Sagittarian Self Portraits: Half Human Half Beast
|Lucien Freud, Dec 8, 1922. Not someone you’d want to take to tea with grandma.|
There’s a darkness to Sagittarius. Often it’s hidden behind a bold front – a big belly, a tornado of talk or just loudness.
Lucien Freud – old, saggy, craggy, wearing a pair of unlaced boots – holds a palette knife in one hand lifted in gesture at the canvas we look at. I think this is his masterpiece. It’s merciless, ugly. He looks at himself and sees man as monster. He’s famous, of course, for his portraits of other people. But those never reveal the character of the sitter; they simply show Freud’s loathing of humanity and his agility with a paintbrush. In this self-portrait, he reveals himself boldly. Did he like himself?
|Bernini, 7 Dec|
Here is another Sagittarian looming out of the darkness. Edvard Munch saw monsters too. Here he is surrounded by shadows. A while ago I went to a seminar with Frank Clifford who mentioned that he often found Sagittarians, contrary to what you read in the astrology books, were prone to depression. I have found this too. I know more people with strongly Sagittarian charts who are on prescription drugs or who self-medicate than any other sign except maybe Pisces. This is interesting because both are ruled by the king of jollity, Jupiter. I should add that the two people at the seminar who did have strong Sagittarius in their charts were both perfectly happy and full of benison, which just goes to show that you can use this energy positively or negatively.
One reason for this depressive tendency is that Sagittarius has such high expectations of life’s adventure.
|Paul Klee – hardly sees himself |
as human at all.
Gian Lorenzo Bernini also emerges from the darkness in this magnificent self-portrait from around 1623. He’s best remembered for his stunning, dynamic sculptures. You are probably familiar with his St Teresa. Here is his interpretation of the Medusa, her beautiful features drawn with pain as she realises her fate. He seemed to have an understanding of the inner beast.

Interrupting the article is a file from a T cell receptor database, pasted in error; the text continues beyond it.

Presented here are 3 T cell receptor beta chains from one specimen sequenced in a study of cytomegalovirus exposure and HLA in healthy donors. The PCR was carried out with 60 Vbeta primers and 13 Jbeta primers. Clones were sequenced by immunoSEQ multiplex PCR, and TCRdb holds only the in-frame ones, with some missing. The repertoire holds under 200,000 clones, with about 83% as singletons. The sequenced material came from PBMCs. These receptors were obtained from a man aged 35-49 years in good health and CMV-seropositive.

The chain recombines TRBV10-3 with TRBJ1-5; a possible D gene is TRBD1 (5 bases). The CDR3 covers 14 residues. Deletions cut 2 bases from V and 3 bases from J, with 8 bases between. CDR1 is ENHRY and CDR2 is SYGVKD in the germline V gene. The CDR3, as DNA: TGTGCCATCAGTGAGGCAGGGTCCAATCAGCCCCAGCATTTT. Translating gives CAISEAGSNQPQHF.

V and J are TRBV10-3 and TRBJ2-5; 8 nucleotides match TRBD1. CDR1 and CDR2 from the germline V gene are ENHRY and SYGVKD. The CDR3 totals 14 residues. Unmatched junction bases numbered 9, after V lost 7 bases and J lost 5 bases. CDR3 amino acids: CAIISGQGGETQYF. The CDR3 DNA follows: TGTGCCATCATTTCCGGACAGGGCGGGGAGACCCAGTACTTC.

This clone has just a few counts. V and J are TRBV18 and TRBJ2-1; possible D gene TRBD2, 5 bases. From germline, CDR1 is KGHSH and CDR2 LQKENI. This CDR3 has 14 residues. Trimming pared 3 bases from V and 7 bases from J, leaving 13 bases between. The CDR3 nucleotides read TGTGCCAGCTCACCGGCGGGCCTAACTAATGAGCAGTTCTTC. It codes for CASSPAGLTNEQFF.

|Wassily Kandinsky – an |
icon of himself.
And then there’s Sagittarius the professor, the teacher, the lecturer. Probably the most famous art school of the 20th century was the Bauhaus in Weimar, Germany. It was founded by the architect Walter Gropius in 1919 and closed by the Nazis in 1933. The ideas taught there still influence the way we see the world and are taught about art today.
Two key professors? Paul Klee and Wassily Kandinsky, both serious, daring artists in their own rights as well the inspirers of generations of art students.
At the same time, on the other side of the Atlantic, larger than life Diego Rivera husband of the equally famous Frida Kahlo (Cancer) was making art that would inspire generations of Mexican artists. He was a famous bon viveur, of course, fat, greedy, womanising, full of life – the embodiment of Jupiter himself. Hell to be married to, of course. But in this portrait he looks like a professor.
Another artists’ union, between Picasso (Scorpio) and Francoise Gilot (Sagittarius), caused something of a sensation mid-century. He was old enough to be her grandpa. The relationship overshadowed the strength of Gilot’s work. This self-portrait seems to be all about freedom – another preoccupation of the centaur.
|Francoise Gilot (Nov 26)|